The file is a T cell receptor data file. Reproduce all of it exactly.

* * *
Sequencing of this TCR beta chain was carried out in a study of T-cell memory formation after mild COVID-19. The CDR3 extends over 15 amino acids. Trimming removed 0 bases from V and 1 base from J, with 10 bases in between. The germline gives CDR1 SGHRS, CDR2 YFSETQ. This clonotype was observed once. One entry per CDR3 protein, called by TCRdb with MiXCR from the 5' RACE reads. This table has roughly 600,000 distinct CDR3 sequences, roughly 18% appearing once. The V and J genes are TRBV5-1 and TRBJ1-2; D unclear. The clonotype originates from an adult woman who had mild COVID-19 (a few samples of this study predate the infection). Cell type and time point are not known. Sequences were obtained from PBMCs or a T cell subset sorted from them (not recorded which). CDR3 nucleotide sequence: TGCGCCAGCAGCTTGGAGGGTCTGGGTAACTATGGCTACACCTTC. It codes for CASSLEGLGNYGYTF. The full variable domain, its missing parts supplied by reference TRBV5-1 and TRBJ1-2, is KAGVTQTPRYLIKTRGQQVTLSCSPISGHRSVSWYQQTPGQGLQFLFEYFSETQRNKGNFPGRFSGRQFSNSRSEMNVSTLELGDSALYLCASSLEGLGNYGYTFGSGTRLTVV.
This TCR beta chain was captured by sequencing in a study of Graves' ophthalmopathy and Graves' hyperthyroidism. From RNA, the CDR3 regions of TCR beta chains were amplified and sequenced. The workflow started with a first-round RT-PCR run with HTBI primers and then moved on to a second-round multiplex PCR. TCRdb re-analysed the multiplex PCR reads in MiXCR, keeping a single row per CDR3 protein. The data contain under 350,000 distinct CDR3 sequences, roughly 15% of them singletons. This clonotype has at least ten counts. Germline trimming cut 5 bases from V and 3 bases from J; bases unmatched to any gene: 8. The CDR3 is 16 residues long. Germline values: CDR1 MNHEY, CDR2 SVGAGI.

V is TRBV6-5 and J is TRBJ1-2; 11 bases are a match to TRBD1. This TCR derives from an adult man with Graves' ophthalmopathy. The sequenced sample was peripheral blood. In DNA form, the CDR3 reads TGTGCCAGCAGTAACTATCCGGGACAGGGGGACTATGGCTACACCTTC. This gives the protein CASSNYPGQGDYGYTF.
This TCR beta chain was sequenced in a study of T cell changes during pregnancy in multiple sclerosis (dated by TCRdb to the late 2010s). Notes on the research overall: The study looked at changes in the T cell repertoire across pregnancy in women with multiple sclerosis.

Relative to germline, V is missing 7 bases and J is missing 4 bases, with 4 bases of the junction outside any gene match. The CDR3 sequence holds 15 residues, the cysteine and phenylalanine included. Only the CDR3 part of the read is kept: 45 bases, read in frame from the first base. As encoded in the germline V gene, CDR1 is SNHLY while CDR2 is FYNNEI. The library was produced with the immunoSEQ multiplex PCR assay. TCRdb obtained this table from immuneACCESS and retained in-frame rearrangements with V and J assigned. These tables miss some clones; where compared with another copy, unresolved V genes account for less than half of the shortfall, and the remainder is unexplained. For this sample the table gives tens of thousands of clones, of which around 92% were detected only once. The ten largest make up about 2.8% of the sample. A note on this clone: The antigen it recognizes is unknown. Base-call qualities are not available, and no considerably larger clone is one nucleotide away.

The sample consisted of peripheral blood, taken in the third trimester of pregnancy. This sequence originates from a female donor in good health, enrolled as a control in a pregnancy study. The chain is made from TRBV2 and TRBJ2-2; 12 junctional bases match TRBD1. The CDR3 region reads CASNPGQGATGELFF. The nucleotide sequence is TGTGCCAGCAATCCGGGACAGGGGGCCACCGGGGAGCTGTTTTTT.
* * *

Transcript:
Sequencing of this TCR beta chain was carried out in a study of T-cell memory formation after mild COVID-19. The CDR3 extends over 15 amino acids. Trimming removed 0 bases from V and 1 base from J, with 10 bases in between. The germline gives CDR1 SGHRS, CDR2 YFSETQ. This clonotype was observed once. One entry per CDR3 protein, called by TCRdb with MiXCR from the 5' RACE reads. This table has roughly 600,000 distinct CDR3 sequences, roughly 18% appearing once. The V and J genes are TRBV5-1 and TRBJ1-2; D unclear. The clonotype originates from an adult woman who had mild COVID-19 (a few samples of this study predate the infection). Cell type and time point are not known. Sequences were obtained from PBMCs or a T cell subset sorted from them (not recorded which). CDR3 nucleotide sequence: TGCGCCAGCAGCTTGGAGGGTCTGGGTAACTATGGCTACACCTTC. It codes for CASSLEGLGNYGYTF. The full variable domain, its missing parts supplied by reference TRBV5-1 and TRBJ1-2, is KAGVTQTPRYLIKTRGQQVTLSCSPISGHRSVSWYQQTPGQGLQFLFEYFSETQRNKGNFPGRFSGRQFSNSRSEMNVSTLELGDSALYLCASSLEGLGNYGYTFGSGTRLTVV.
This TCR beta chain was captured by sequencing in a study of Graves' ophthalmopathy and Graves' hyperthyroidism. From RNA, the CDR3 regions of TCR beta chains were amplified and sequenced. The workflow started with a first-round RT-PCR run with HTBI primers and then moved on to a second-round multiplex PCR. TCRdb re-analysed the multiplex PCR reads in MiXCR, keeping a single row per CDR3 protein. The data contain under 350,000 distinct CDR3 sequences, roughly 15% of them singletons. This clonotype has at least ten counts. Germline trimming cut 5 bases from V and 3 bases from J; bases unmatched to any gene: 8. The CDR3 is 16 residues long. Germline values: CDR1 MNHEY, CDR2 SVGAGI.

V is TRBV6-5 and J is TRBJ1-2; 11 bases are a match to TRBD1. This TCR derives from an adult man with Graves' ophthalmopathy. The sequenced sample was peripheral blood. In DNA form, the CDR3 reads TGTGCCAGCAGTAACTATCCGGGACAGGGGGACTATGGCTACACCTTC. This gives the protein CASSNYPGQGDYGYTF.
This TCR beta chain was sequenced in a study of T cell changes during pregnancy in multiple sclerosis (dated by TCRdb to the late 2010s). Notes on the research overall: The study looked at changes in the T cell repertoire across pregnancy in women with multiple sclerosis.

Relative to germline, V is missing 7 bases and J is missing 4 bases, with 4 bases of the junction outside any gene match. The CDR3 sequence holds 15 residues, the cysteine and phenylalanine included. Only the CDR3 part of the read is kept: 45 bases, read in frame from the first base. As encoded in the germline V gene, CDR1 is SNHLY while CDR2 is FYNNEI. The library was produced with the immunoSEQ multiplex PCR assay. TCRdb obtained this table from immuneACCESS and retained in-frame rearrangements with V and J assigned. These tables miss some clones; where compared with another copy, unresolved V genes account for less than half of the shortfall, and the remainder is unexplained. For this sample the table gives tens of thousands of clones, of which around 92% were detected only once. The ten largest make up about 2.8% of the sample. A note on this clone: The antigen it recognizes is unknown. Base-call qualities are not available, and no considerably larger clone is one nucleotide away.

The sample consisted of peripheral blood, taken in the third trimester of pregnancy. This sequence originates from a female donor in good health, enrolled as a control in a pregnancy study. The chain is made from TRBV2 and TRBJ2-2; 12 junctional bases match TRBD1. The CDR3 region reads CASNPGQGATGELFF. The nucleotide sequence is TGTGCCAGCAATCCGGGACAGGGGGCCACCGGGGAGCTGTTTTTT.